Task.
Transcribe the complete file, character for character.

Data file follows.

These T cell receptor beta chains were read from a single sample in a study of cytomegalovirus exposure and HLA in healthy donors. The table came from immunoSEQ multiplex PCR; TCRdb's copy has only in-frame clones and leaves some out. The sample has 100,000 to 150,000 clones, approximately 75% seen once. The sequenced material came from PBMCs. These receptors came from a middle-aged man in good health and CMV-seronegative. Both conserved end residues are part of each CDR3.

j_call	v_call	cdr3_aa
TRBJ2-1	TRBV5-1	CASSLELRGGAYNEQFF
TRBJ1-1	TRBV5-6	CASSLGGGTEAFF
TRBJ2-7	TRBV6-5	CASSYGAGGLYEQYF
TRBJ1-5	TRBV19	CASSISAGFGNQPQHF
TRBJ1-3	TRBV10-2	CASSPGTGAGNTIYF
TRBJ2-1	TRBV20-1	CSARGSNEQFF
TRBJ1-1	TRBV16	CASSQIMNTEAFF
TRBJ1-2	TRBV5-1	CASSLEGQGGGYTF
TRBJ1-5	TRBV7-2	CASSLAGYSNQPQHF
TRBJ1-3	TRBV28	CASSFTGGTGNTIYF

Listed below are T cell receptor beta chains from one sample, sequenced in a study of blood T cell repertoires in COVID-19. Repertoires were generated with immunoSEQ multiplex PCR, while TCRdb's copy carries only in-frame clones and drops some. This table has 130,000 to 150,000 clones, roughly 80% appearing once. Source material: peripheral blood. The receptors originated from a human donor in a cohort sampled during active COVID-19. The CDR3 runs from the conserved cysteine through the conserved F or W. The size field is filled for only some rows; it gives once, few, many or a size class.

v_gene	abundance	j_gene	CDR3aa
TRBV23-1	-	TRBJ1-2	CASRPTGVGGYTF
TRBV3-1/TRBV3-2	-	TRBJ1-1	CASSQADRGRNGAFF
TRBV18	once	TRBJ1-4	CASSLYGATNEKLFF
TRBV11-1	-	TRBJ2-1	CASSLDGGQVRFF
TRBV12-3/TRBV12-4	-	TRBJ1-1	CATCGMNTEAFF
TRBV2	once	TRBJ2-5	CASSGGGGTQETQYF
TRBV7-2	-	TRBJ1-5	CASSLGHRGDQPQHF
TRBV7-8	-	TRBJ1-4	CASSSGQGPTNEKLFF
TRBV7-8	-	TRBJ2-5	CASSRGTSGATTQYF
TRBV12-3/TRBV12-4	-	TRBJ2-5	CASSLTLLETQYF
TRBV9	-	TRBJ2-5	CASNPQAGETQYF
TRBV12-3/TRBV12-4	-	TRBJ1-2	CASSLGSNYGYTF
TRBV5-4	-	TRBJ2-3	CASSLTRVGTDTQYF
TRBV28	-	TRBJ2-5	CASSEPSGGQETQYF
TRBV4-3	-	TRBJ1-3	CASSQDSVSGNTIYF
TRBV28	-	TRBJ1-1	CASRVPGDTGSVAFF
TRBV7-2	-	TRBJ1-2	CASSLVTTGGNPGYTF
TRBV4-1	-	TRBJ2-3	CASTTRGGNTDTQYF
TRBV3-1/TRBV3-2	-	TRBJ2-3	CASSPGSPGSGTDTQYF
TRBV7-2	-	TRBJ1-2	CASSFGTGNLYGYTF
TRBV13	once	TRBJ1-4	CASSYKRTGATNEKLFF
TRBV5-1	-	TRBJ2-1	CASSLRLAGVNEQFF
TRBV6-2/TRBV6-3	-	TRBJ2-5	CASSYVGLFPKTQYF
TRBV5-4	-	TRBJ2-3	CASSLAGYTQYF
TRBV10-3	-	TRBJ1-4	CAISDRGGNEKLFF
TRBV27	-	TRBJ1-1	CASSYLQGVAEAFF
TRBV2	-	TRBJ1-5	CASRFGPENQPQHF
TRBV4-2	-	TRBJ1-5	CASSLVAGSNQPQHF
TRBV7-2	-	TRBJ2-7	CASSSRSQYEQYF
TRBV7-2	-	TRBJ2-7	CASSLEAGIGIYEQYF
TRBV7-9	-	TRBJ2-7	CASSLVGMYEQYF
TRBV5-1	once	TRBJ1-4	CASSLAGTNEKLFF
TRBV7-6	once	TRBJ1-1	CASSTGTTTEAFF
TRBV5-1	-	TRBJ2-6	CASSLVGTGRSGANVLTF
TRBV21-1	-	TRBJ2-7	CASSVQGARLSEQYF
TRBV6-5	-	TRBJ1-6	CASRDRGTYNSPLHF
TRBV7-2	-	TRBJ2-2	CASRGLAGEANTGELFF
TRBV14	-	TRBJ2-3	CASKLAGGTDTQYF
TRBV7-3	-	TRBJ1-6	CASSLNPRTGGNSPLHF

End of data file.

These T cell receptor beta chains were read from a single sample in a study of cytomegalovirus exposure and HLA in healthy donors. The table came from immunoSEQ multiplex PCR; TCRdb's copy has only in-frame clones and leaves some out. The sample has 100,000 to 150,000 clones, approximately 75% seen once. The sequenced material came from PBMCs. These receptors came from a middle-aged man in good health and CMV-seronegative. Both conserved end residues are part of each CDR3.

j_call	v_call	cdr3_aa
TRBJ2-1	TRBV5-1	CASSLELRGGAYNEQFF
TRBJ1-1	TRBV5-6	CASSLGGGTEAFF
TRBJ2-7	TRBV6-5	CASSYGAGGLYEQYF
TRBJ1-5	TRBV19	CASSISAGFGNQPQHF
TRBJ1-3	TRBV10-2	CASSPGTGAGNTIYF
TRBJ2-1	TRBV20-1	CSARGSNEQFF
TRBJ1-1	TRBV16	CASSQIMNTEAFF
TRBJ1-2	TRBV5-1	CASSLEGQGGGYTF
TRBJ1-5	TRBV7-2	CASSLAGYSNQPQHF
TRBJ1-3	TRBV28	CASSFTGGTGNTIYF

Listed below are T cell receptor beta chains from one sample, sequenced in a study of blood T cell repertoires in COVID-19. Repertoires were generated with immunoSEQ multiplex PCR, while TCRdb's copy carries only in-frame clones and drops some. This table has 130,000 to 150,000 clones, roughly 80% appearing once. Source material: peripheral blood. The receptors originated from a human donor in a cohort sampled during active COVID-19. The CDR3 runs from the conserved cysteine through the conserved F or W. The size field is filled for only some rows; it gives once, few, many or a size class.

v_gene	abundance	j_gene	CDR3aa
TRBV23-1	-	TRBJ1-2	CASRPTGVGGYTF
TRBV3-1/TRBV3-2	-	TRBJ1-1	CASSQADRGRNGAFF
TRBV18	once	TRBJ1-4	CASSLYGATNEKLFF
TRBV11-1	-	TRBJ2-1	CASSLDGGQVRFF
TRBV12-3/TRBV12-4	-	TRBJ1-1	CATCGMNTEAFF
TRBV2	once	TRBJ2-5	CASSGGGGTQETQYF
TRBV7-2	-	TRBJ1-5	CASSLGHRGDQPQHF
TRBV7-8	-	TRBJ1-4	CASSSGQGPTNEKLFF
TRBV7-8	-	TRBJ2-5	CASSRGTSGATTQYF
TRBV12-3/TRBV12-4	-	TRBJ2-5	CASSLTLLETQYF
TRBV9	-	TRBJ2-5	CASNPQAGETQYF
TRBV12-3/TRBV12-4	-	TRBJ1-2	CASSLGSNYGYTF
TRBV5-4	-	TRBJ2-3	CASSLTRVGTDTQYF
TRBV28	-	TRBJ2-5	CASSEPSGGQETQYF
TRBV4-3	-	TRBJ1-3	CASSQDSVSGNTIYF
TRBV28	-	TRBJ1-1	CASRVPGDTGSVAFF
TRBV7-2	-	TRBJ1-2	CASSLVTTGGNPGYTF
TRBV4-1	-	TRBJ2-3	CASTTRGGNTDTQYF
TRBV3-1/TRBV3-2	-	TRBJ2-3	CASSPGSPGSGTDTQYF
TRBV7-2	-	TRBJ1-2	CASSFGTGNLYGYTF
TRBV13	once	TRBJ1-4	CASSYKRTGATNEKLFF
TRBV5-1	-	TRBJ2-1	CASSLRLAGVNEQFF
TRBV6-2/TRBV6-3	-	TRBJ2-5	CASSYVGLFPKTQYF
TRBV5-4	-	TRBJ2-3	CASSLAGYTQYF
TRBV10-3	-	TRBJ1-4	CAISDRGGNEKLFF
TRBV27	-	TRBJ1-1	CASSYLQGVAEAFF
TRBV2	-	TRBJ1-5	CASRFGPENQPQHF
TRBV4-2	-	TRBJ1-5	CASSLVAGSNQPQHF
TRBV7-2	-	TRBJ2-7	CASSSRSQYEQYF
TRBV7-2	-	TRBJ2-7	CASSLEAGIGIYEQYF
TRBV7-9	-	TRBJ2-7	CASSLVGMYEQYF
TRBV5-1	once	TRBJ1-4	CASSLAGTNEKLFF
TRBV7-6	once	TRBJ1-1	CASSTGTTTEAFF
TRBV5-1	-	TRBJ2-6	CASSLVGTGRSGANVLTF
TRBV21-1	-	TRBJ2-7	CASSVQGARLSEQYF
TRBV6-5	-	TRBJ1-6	CASRDRGTYNSPLHF
TRBV7-2	-	TRBJ2-2	CASRGLAGEANTGELFF
TRBV14	-	TRBJ2-3	CASKLAGGTDTQYF
TRBV7-3	-	TRBJ1-6	CASSLNPRTGGNSPLHF